TEXT: Deuteronomy 23:21-23; 1 Samuel 1:9-18,24-28; Ecclesiastes 5:2,4
A vow is a specific promise made to God, a voluntary covenant sometimes made in a time of trouble. A vow may be to give a gift, to do something to honor God, to do something in His service, or perhaps to abstain from doing a certain thing. Our service to God does not necessarily demand vows of us, but when a vow is made, God requires that it be paid. Therefore a vow should not be made rashly.
- There is a difference between a vow and a consecration. A vow is a special promise that a person pledges to God, that which would not necessarily be included in his consecrations. God requires consecrations of our lives, our talents, and our time. Of what value, then, is a vow? When are vows often made?
- In Hannah’s vow, she spoke in her heart; her lips moved but her voice was not heard. She was misunderstood by Eli, the priest, but how do we know that God received her vow?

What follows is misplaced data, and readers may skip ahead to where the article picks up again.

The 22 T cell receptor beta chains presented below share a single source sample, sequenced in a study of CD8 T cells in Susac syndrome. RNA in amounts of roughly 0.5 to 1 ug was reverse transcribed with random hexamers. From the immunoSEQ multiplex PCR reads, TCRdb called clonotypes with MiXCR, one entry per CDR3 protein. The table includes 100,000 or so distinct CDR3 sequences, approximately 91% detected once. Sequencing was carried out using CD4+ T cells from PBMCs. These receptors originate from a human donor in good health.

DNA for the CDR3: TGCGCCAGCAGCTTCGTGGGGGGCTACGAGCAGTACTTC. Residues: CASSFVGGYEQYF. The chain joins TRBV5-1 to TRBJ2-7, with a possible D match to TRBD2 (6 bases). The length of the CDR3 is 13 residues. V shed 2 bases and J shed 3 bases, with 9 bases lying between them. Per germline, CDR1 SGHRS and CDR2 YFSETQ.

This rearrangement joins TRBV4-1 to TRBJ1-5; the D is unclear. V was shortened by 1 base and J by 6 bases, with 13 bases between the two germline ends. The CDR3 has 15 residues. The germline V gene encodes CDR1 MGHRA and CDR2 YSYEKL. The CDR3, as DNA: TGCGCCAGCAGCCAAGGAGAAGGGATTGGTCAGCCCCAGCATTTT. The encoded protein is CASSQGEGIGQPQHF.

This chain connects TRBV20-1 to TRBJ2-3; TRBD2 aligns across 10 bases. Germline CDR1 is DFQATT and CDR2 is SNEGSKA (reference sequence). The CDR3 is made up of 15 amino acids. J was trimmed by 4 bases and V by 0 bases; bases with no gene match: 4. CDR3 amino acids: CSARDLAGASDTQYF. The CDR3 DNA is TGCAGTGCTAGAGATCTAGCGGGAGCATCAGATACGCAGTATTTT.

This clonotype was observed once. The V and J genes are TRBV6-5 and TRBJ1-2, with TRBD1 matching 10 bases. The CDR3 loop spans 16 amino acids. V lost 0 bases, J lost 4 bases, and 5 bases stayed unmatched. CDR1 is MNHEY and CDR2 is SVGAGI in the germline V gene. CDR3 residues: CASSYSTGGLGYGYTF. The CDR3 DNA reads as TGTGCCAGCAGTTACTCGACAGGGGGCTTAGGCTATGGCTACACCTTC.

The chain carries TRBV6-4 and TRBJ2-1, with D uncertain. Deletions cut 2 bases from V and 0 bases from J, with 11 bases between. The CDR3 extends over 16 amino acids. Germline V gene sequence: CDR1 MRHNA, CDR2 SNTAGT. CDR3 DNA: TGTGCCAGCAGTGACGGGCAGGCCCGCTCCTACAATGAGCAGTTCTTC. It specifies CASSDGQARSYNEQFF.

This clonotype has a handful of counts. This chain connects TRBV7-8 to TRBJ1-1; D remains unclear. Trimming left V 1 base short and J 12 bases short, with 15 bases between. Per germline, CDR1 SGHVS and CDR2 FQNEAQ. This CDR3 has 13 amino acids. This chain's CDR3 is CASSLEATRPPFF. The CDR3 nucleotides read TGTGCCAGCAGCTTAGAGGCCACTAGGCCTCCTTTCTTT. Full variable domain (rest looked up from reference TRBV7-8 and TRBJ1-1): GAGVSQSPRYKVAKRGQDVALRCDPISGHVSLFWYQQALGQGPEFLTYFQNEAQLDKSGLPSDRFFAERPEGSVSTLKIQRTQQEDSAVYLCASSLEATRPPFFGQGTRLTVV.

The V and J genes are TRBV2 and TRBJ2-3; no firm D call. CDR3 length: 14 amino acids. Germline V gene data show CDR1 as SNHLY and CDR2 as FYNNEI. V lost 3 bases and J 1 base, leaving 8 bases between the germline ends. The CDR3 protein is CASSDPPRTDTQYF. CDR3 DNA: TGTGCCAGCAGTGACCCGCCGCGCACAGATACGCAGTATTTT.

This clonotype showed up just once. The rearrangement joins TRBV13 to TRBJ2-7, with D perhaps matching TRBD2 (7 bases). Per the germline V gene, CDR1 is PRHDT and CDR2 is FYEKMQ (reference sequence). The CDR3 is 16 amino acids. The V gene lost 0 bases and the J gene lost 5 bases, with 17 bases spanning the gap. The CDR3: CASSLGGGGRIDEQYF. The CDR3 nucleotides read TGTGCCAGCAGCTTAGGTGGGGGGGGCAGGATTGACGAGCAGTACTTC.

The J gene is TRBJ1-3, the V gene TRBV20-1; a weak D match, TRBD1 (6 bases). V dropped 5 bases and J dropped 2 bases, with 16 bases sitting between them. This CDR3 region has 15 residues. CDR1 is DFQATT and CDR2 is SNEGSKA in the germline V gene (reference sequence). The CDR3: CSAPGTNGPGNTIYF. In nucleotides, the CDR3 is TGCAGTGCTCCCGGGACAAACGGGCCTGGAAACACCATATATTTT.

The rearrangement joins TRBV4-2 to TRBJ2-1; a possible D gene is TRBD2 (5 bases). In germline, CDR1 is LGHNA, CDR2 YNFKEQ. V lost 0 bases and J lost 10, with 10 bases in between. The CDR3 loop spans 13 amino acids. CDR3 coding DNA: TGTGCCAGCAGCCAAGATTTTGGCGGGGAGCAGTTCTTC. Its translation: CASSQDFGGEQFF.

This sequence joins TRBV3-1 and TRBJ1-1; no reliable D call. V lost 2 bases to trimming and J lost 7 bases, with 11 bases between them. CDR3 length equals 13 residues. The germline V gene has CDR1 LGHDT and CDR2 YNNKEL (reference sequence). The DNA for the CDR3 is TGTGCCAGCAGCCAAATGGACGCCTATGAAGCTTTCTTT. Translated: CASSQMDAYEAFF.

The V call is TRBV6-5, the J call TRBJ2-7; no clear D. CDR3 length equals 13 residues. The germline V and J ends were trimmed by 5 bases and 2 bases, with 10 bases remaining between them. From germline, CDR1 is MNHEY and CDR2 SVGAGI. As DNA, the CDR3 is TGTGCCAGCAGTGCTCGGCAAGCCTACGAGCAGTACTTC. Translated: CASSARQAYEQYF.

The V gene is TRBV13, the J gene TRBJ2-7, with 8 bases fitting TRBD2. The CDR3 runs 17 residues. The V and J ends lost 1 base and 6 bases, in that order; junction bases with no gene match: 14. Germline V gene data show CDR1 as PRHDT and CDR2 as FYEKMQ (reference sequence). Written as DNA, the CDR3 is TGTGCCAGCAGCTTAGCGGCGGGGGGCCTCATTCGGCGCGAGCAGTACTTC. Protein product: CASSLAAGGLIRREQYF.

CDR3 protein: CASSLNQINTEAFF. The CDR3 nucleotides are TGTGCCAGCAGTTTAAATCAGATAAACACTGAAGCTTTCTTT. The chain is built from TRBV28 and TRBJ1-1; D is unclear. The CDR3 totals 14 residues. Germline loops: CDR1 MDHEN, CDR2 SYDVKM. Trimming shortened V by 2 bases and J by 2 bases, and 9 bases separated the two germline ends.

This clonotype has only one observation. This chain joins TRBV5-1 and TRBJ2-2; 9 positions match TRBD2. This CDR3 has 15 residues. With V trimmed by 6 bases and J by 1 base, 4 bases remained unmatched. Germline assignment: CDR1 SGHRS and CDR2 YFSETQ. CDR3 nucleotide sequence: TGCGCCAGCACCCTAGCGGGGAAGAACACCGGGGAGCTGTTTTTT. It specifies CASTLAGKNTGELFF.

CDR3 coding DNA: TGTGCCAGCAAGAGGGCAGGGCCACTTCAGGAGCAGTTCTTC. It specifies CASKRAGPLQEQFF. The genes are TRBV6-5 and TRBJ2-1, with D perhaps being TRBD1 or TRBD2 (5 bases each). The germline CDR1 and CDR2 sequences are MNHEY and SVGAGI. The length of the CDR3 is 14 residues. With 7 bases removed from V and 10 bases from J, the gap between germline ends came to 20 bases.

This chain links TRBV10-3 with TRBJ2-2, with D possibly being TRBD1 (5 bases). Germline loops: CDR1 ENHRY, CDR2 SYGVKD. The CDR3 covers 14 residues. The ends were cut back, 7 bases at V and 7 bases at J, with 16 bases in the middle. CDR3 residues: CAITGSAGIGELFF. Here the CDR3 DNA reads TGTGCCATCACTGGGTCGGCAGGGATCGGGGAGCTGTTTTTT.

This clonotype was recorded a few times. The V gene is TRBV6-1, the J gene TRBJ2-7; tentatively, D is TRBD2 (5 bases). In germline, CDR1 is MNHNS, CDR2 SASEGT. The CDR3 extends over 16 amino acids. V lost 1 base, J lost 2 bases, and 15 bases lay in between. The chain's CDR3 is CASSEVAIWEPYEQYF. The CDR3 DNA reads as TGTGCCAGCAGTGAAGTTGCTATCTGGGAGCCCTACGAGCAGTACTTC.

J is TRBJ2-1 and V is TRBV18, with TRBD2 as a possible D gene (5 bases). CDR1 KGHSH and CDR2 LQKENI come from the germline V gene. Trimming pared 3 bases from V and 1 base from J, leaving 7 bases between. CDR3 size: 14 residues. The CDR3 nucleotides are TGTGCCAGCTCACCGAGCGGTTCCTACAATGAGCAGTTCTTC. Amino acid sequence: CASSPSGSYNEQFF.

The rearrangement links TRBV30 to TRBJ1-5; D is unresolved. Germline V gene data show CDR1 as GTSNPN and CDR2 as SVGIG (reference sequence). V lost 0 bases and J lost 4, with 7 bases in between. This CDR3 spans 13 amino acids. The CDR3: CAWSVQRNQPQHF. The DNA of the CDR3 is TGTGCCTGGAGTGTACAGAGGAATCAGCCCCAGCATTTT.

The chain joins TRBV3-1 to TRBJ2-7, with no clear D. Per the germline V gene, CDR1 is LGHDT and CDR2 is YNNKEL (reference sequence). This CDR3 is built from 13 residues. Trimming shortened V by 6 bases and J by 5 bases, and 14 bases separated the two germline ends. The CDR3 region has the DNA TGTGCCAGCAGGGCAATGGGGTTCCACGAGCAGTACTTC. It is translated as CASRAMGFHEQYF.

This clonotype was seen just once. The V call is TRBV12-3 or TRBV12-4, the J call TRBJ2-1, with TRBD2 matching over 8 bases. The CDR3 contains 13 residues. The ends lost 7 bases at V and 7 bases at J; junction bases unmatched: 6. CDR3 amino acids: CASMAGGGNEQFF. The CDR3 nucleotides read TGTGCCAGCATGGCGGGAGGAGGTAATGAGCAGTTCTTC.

- How soon did Hannah pay her vow? Why should we be quick to pay our vows?
- In our text the Bible speaks about being rash with our mouth in connection with making vows. In other words, the writer would admonish us to proceed with caution or deliberation when making vows to God. Vows are sacred to God and binding upon the person who makes them. Under what circumstances might a vow be considered a sin?
- The Bible says that the man who does not pay his vow is a fool. What circumstances might cause a person to not want to pay his vow?
- In his vow Jacob asked for God to keep him, for raiment to wear, for bread to eat, and for a return to father’s house in peace. If God would do these things for him, then Jacob would do certain things for God. What advantage would Jacob gain by making this vow—a voluntary promise to God?
- In his vow, Jacob promised that the Lord would be his God, the pillar would become God’s house, and that he would pay tithes of all that God gave him. What evidence do we have that Jacob paid his vow? See Genesis 32:24-30; 35:6-15.